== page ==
I need sleep…

Have already wasted a good week of evenings in front of the computer. Can someone please identify this recently acquired Proof Press or at least provide a lead…

Regards

image: 20012012.jpg

20012012.jpg

Log in to reply   11 replies so far

picture did not work, please rename and try again.

You need to rename you image without using any special characters - only letters or numbers - no punctuation.

The “#” sign is a problem, but not “.”, so it isn’t all punctuation

Updated, thanks.

Hi,
Its a roller proof press, lots of firms made them here in England. They feature in catalogues by Ullmer, Harrild and Caslon etc. Sometimes the name is cast into the roller sometimes they’re unnamed so you may never know! Perhaps some folks Stateside can suggest some names because without a nameplate or some casting you’ll always be guessing. Dont lose sleep over it though - life’s too short. Rest easy on the fact you’ve got a nice useable thing there.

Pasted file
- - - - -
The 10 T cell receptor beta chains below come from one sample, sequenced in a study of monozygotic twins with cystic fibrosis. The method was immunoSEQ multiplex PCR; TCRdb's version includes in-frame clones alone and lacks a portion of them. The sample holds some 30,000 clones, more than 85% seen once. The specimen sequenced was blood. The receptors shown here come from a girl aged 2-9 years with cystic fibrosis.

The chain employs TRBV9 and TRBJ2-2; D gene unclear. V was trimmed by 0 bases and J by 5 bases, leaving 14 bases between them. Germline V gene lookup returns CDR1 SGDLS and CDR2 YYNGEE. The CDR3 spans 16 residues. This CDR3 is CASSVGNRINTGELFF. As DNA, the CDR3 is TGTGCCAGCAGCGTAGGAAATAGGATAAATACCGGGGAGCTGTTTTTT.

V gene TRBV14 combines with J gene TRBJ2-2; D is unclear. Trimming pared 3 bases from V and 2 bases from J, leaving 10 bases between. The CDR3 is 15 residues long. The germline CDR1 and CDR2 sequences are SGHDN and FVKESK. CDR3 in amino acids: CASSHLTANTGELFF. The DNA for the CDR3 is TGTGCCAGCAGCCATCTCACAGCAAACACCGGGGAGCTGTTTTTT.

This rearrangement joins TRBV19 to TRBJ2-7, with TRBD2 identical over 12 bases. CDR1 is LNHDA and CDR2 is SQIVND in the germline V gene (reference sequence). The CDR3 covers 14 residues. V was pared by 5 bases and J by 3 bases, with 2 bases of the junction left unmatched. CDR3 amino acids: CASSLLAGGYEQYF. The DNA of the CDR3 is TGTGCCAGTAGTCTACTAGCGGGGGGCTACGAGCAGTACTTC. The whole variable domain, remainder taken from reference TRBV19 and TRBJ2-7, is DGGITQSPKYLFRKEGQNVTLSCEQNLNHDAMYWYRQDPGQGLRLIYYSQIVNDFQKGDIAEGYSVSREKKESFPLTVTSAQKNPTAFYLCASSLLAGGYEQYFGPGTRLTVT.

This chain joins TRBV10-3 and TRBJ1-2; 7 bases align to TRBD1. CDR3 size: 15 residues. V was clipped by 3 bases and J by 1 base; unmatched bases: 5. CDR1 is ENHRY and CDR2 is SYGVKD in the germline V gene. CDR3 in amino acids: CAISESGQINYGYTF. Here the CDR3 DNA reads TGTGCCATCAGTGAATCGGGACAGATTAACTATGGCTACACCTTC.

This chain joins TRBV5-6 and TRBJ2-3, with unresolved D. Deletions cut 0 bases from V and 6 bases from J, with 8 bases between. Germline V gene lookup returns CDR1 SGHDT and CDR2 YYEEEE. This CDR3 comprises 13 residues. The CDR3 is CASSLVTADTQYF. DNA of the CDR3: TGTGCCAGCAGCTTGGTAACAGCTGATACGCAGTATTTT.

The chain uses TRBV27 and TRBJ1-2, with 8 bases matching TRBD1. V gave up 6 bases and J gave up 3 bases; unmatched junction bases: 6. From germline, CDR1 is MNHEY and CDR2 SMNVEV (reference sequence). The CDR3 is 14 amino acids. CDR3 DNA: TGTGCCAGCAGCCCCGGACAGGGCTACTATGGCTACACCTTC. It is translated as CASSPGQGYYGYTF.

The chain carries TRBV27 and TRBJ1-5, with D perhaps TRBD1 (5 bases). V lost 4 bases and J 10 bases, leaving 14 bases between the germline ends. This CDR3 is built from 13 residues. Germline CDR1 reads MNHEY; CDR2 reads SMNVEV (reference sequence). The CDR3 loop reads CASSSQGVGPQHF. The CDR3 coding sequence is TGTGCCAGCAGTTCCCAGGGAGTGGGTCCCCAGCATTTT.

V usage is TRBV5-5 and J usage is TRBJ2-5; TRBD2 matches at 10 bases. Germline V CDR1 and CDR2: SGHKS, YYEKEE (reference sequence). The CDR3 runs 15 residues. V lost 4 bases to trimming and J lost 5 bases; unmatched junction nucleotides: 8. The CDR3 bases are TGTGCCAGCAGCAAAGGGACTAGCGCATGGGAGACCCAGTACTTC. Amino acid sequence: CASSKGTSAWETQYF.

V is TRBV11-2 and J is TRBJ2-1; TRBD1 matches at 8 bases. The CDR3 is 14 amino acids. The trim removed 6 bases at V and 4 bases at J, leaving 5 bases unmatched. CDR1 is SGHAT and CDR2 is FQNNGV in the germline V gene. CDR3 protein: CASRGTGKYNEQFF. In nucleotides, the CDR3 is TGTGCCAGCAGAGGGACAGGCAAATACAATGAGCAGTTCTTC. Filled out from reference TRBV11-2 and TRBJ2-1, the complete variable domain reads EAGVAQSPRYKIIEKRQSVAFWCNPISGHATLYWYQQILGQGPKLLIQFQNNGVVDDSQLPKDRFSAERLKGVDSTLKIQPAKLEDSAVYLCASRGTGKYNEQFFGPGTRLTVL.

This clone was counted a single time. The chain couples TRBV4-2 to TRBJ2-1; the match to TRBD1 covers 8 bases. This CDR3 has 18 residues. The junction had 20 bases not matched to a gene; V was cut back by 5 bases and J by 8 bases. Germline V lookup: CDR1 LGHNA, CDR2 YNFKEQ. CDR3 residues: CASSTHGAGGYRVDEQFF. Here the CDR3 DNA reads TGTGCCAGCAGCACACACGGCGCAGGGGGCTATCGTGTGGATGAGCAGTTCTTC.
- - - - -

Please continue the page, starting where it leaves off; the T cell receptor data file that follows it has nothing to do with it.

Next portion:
Jez. :)

Your search should remain concentrated on a European source. I have never seen one like this that was manufactured in the United States.The large diameter on the plate on the cylinder next to the handle is something I have ever seen featured on anything made over here.

Rick

I’ve checked every square inch of the frame and cylinder for some form of identification, with no success.

When time permits, I’ll strip back the multiple layers of paint and see what it reveals, otherwise, English most likely… it’s been in Australia for the last 40 years that I know of.

And…. The ‘Hook’ at the end of the galley???

Is it similar to this one I stubled accorss last night? Is it the Devils Tail Press? I dunno.

http://www.flickr.com/photos/[email protected]/3598672145/in/set-72157614791677027

Could it be a CHALLENGE proof press?

This kind of proof press was first made by press manufacturer R. Hoe & Co in New York, after a member of the firm saw a Boston printer lay two rails on either side of a galley and run a roller over the form. They became very popular for rough proofs. The Miles Nervine patent medicine company gave a version with its name cast on it to newspapers in return for advertising space. There were many generic versions made as well. They are all over the US even now.